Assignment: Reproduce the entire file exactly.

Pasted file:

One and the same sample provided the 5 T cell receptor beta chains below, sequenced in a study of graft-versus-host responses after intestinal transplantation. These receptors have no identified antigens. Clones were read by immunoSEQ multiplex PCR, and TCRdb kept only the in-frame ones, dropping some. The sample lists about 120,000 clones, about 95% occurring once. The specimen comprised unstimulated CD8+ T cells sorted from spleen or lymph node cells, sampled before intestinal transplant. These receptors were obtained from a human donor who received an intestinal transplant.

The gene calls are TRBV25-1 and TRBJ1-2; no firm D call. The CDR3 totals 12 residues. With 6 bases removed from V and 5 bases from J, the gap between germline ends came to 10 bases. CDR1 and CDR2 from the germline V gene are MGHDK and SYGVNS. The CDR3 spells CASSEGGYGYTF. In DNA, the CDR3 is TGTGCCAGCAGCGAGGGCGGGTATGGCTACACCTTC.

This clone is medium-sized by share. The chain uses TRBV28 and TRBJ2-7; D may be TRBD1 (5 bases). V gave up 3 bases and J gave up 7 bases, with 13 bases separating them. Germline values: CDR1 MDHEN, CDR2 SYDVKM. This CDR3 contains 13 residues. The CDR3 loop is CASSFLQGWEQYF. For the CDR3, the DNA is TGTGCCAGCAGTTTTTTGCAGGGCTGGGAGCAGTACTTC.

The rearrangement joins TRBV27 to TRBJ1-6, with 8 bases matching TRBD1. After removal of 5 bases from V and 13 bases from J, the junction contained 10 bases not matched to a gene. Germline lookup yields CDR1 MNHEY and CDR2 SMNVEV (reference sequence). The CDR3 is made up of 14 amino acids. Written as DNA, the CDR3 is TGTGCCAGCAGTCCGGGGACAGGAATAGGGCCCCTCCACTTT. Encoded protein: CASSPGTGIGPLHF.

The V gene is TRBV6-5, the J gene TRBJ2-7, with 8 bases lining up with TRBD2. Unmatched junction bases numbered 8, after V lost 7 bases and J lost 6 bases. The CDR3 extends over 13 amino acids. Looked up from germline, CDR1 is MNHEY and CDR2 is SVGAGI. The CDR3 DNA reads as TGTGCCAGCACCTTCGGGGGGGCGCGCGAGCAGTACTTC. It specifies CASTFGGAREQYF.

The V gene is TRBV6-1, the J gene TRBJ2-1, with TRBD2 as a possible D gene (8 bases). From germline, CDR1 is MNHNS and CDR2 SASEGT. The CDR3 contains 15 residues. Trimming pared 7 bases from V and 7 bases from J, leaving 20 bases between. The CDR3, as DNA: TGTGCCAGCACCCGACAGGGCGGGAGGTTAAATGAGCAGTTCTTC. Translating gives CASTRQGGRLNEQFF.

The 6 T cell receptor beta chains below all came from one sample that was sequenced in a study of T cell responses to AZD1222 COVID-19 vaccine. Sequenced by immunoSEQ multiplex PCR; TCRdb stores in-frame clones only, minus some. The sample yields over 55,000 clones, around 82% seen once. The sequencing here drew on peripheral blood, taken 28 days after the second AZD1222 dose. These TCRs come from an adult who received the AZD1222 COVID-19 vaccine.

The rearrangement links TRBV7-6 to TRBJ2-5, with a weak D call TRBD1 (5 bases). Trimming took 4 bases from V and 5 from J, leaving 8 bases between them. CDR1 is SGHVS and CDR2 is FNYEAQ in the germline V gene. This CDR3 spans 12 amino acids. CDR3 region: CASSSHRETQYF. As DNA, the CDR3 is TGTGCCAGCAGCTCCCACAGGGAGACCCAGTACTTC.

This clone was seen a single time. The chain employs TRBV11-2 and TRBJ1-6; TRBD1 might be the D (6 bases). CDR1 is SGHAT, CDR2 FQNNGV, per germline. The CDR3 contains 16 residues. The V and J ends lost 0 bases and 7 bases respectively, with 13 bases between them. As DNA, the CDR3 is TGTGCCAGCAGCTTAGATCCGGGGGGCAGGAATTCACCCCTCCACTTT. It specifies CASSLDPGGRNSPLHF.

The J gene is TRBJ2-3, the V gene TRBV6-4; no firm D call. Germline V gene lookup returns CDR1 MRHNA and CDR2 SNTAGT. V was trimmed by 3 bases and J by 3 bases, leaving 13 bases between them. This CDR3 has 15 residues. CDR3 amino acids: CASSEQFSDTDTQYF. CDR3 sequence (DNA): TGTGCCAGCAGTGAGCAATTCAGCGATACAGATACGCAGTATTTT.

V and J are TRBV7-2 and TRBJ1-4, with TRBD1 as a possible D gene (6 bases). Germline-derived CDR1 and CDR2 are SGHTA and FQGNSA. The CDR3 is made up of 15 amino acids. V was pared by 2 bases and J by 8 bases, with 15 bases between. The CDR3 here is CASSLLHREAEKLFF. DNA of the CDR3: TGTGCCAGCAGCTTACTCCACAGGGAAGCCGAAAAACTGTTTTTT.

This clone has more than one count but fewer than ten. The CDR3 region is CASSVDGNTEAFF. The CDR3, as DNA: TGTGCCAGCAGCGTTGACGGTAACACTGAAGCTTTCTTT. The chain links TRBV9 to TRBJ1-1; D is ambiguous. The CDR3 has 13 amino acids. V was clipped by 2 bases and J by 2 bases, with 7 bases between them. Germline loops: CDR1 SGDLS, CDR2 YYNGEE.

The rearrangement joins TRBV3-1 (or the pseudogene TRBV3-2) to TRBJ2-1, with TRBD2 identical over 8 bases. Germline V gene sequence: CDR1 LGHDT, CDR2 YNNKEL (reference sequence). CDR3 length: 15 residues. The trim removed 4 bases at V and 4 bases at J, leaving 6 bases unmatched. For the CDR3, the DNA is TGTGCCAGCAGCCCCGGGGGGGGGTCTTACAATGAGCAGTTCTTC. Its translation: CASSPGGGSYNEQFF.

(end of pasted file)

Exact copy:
One and the same sample provided the 5 T cell receptor beta chains below, sequenced in a study of graft-versus-host responses after intestinal transplantation. These receptors have no identified antigens. Clones were read by immunoSEQ multiplex PCR, and TCRdb kept only the in-frame ones, dropping some. The sample lists about 120,000 clones, about 95% occurring once. The specimen comprised unstimulated CD8+ T cells sorted from spleen or lymph node cells, sampled before intestinal transplant. These receptors were obtained from a human donor who received an intestinal transplant.

The gene calls are TRBV25-1 and TRBJ1-2; no firm D call. The CDR3 totals 12 residues. With 6 bases removed from V and 5 bases from J, the gap between germline ends came to 10 bases. CDR1 and CDR2 from the germline V gene are MGHDK and SYGVNS. The CDR3 spells CASSEGGYGYTF. In DNA, the CDR3 is TGTGCCAGCAGCGAGGGCGGGTATGGCTACACCTTC.

This clone is medium-sized by share. The chain uses TRBV28 and TRBJ2-7; D may be TRBD1 (5 bases). V gave up 3 bases and J gave up 7 bases, with 13 bases separating them. Germline values: CDR1 MDHEN, CDR2 SYDVKM. This CDR3 contains 13 residues. The CDR3 loop is CASSFLQGWEQYF. For the CDR3, the DNA is TGTGCCAGCAGTTTTTTGCAGGGCTGGGAGCAGTACTTC.

The rearrangement joins TRBV27 to TRBJ1-6, with 8 bases matching TRBD1. After removal of 5 bases from V and 13 bases from J, the junction contained 10 bases not matched to a gene. Germline lookup yields CDR1 MNHEY and CDR2 SMNVEV (reference sequence). The CDR3 is made up of 14 amino acids. Written as DNA, the CDR3 is TGTGCCAGCAGTCCGGGGACAGGAATAGGGCCCCTCCACTTT. Encoded protein: CASSPGTGIGPLHF.

The V gene is TRBV6-5, the J gene TRBJ2-7, with 8 bases lining up with TRBD2. Unmatched junction bases numbered 8, after V lost 7 bases and J lost 6 bases. The CDR3 extends over 13 amino acids. Looked up from germline, CDR1 is MNHEY and CDR2 is SVGAGI. The CDR3 DNA reads as TGTGCCAGCACCTTCGGGGGGGCGCGCGAGCAGTACTTC. It specifies CASTFGGAREQYF.

The V gene is TRBV6-1, the J gene TRBJ2-1, with TRBD2 as a possible D gene (8 bases). From germline, CDR1 is MNHNS and CDR2 SASEGT. The CDR3 contains 15 residues. Trimming pared 7 bases from V and 7 bases from J, leaving 20 bases between. The CDR3, as DNA: TGTGCCAGCACCCGACAGGGCGGGAGGTTAAATGAGCAGTTCTTC. Translating gives CASTRQGGRLNEQFF.

The 6 T cell receptor beta chains below all came from one sample that was sequenced in a study of T cell responses to AZD1222 COVID-19 vaccine. Sequenced by immunoSEQ multiplex PCR; TCRdb stores in-frame clones only, minus some. The sample yields over 55,000 clones, around 82% seen once. The sequencing here drew on peripheral blood, taken 28 days after the second AZD1222 dose. These TCRs come from an adult who received the AZD1222 COVID-19 vaccine.

The rearrangement links TRBV7-6 to TRBJ2-5, with a weak D call TRBD1 (5 bases). Trimming took 4 bases from V and 5 from J, leaving 8 bases between them. CDR1 is SGHVS and CDR2 is FNYEAQ in the germline V gene. This CDR3 spans 12 amino acids. CDR3 region: CASSSHRETQYF. As DNA, the CDR3 is TGTGCCAGCAGCTCCCACAGGGAGACCCAGTACTTC.

This clone was seen a single time. The chain employs TRBV11-2 and TRBJ1-6; TRBD1 might be the D (6 bases). CDR1 is SGHAT, CDR2 FQNNGV, per germline. The CDR3 contains 16 residues. The V and J ends lost 0 bases and 7 bases respectively, with 13 bases between them. As DNA, the CDR3 is TGTGCCAGCAGCTTAGATCCGGGGGGCAGGAATTCACCCCTCCACTTT. It specifies CASSLDPGGRNSPLHF.

The J gene is TRBJ2-3, the V gene TRBV6-4; no firm D call. Germline V gene lookup returns CDR1 MRHNA and CDR2 SNTAGT. V was trimmed by 3 bases and J by 3 bases, leaving 13 bases between them. This CDR3 has 15 residues. CDR3 amino acids: CASSEQFSDTDTQYF. CDR3 sequence (DNA): TGTGCCAGCAGTGAGCAATTCAGCGATACAGATACGCAGTATTTT.

V and J are TRBV7-2 and TRBJ1-4, with TRBD1 as a possible D gene (6 bases). Germline-derived CDR1 and CDR2 are SGHTA and FQGNSA. The CDR3 is made up of 15 amino acids. V was pared by 2 bases and J by 8 bases, with 15 bases between. The CDR3 here is CASSLLHREAEKLFF. DNA of the CDR3: TGTGCCAGCAGCTTACTCCACAGGGAAGCCGAAAAACTGTTTTTT.

This clone has more than one count but fewer than ten. The CDR3 region is CASSVDGNTEAFF. The CDR3, as DNA: TGTGCCAGCAGCGTTGACGGTAACACTGAAGCTTTCTTT. The chain links TRBV9 to TRBJ1-1; D is ambiguous. The CDR3 has 13 amino acids. V was clipped by 2 bases and J by 2 bases, with 7 bases between them. Germline loops: CDR1 SGDLS, CDR2 YYNGEE.

The rearrangement joins TRBV3-1 (or the pseudogene TRBV3-2) to TRBJ2-1, with TRBD2 identical over 8 bases. Germline V gene sequence: CDR1 LGHDT, CDR2 YNNKEL (reference sequence). CDR3 length: 15 residues. The trim removed 4 bases at V and 4 bases at J, leaving 6 bases unmatched. For the CDR3, the DNA is TGTGCCAGCAGCCCCGGGGGGGGGTCTTACAATGAGCAGTTCTTC. Its translation: CASSPGGGSYNEQFF.